Are you planning a business trip to a distant city? If the destination is known for its cultural attractions or recreational activities, you might want to combine your business with a little pleasure. In fact, this could be a chance to get away after the children have gone back to school or to just spend some quality “alone time” with your spouse.
The good news is that the bulk of your expenses are deductible if you handle things the right way. However, if you are not careful, you could run afoul of some tricky tax rules.
Background: Generally, you can deduct business travel expenses from your home to another part of the country if the primary purpose of the trip is business-related. (Special rules apply to foreign travel expenses. We will cover foreign travel in a future issue.) This includes the cost of airfare and transportation to and from the airport. Alternatively, you may deduct the costs of traveling by car, rail, bus, ferry or other means. In addition, you can deduct the cost of your lodging and 50% of your meals attributable to business travel.
Conversely, if the trip is really a vacation in disguise, you cannot deduct any of your travel expenses. To claim a deduction, you must show that you spent more time on business than pleasure. Thus, the number of business vs. personal days is critical from a tax perspective.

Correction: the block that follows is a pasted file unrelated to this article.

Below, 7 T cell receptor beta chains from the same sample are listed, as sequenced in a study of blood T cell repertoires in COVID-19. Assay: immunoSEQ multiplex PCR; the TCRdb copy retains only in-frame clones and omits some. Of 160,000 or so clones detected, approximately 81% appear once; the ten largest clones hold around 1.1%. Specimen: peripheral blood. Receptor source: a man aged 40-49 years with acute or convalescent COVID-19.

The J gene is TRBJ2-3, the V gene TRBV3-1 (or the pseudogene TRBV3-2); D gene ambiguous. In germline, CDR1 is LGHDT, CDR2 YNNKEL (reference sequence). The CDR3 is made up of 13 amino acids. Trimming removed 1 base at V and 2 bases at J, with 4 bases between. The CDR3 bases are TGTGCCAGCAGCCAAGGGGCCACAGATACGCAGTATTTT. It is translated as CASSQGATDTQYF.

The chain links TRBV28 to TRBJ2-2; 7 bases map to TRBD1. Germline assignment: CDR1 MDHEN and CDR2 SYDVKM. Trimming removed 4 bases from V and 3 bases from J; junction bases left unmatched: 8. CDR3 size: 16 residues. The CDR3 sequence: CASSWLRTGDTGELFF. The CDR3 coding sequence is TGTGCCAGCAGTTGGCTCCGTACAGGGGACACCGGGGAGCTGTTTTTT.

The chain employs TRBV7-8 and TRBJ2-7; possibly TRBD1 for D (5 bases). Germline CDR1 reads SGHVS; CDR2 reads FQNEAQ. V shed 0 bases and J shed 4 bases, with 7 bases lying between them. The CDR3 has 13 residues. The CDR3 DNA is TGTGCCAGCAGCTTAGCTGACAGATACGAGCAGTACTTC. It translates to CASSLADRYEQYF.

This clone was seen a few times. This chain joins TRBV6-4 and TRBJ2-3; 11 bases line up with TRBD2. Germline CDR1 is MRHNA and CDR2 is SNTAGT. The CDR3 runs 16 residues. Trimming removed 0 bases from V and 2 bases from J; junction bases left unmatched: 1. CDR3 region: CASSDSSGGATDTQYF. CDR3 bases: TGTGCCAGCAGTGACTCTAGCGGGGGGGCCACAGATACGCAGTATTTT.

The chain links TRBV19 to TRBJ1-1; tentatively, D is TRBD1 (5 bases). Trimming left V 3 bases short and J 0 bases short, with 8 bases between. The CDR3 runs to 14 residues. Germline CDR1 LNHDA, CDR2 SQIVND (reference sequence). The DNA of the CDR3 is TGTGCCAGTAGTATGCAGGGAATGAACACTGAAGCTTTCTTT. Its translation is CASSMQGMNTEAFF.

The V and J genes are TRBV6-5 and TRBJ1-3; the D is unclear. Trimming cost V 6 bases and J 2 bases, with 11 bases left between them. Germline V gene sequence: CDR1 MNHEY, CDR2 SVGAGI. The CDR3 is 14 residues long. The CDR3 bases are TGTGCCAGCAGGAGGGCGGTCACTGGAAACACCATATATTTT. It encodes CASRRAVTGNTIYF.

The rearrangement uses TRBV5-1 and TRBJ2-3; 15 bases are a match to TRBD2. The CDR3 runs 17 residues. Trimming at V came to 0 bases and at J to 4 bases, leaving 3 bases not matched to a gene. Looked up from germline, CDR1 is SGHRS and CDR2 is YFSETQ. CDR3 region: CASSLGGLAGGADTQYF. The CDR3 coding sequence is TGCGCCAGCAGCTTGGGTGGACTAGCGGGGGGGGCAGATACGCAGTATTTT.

Tax advantage: The days going and coming back are treated as business days. This can make your case clear-cut.
Example: Mr. Smith leaves for a business trip on Monday. He spends the next three days—Tuesday, Wednesday and Thursday—in meetings before wrapping up a big deal. Then, he relaxes on the golf course on Friday and stays over the weekend for sightseeing. On Monday, Smith flies back home, concluding his eight-day trip.
Thus, Smith has spent a total of five days on business including three days in meetings and two days traveling. In contrast, he spent only three days on personal pursuits. Because he spent five business days vs. three personal days, he qualifies for travel deductions.
Of course, Smith cannot deduct any expenses attributable to golfing or sightseeing. These are purely personal expenses. However, if he entertains a client on the golf course the day following or preceding a “substantial business discussion,” the cost is deductible as business entertainment under the usual tax rules.
What about your spouse? Although you cannot directly deduct expenses attributable to your spouse, you may write off the cost of what you would have spent to travel alone, even if that is more than half the amount you pay for the two of you.
Let’s go back to our previous example. If it would have cost Mr. Smith $200 in lodging each day for eight days traveling alone, but he incurred charges of $300 per day for lodging that included his wife, he can still deduct $200 per day, for a total of $1,000 for five business days.
Detailed recordkeeping in this area is essential. Make sure you have all the travel records required to back up your claims if the IRS ever challenges the deductions.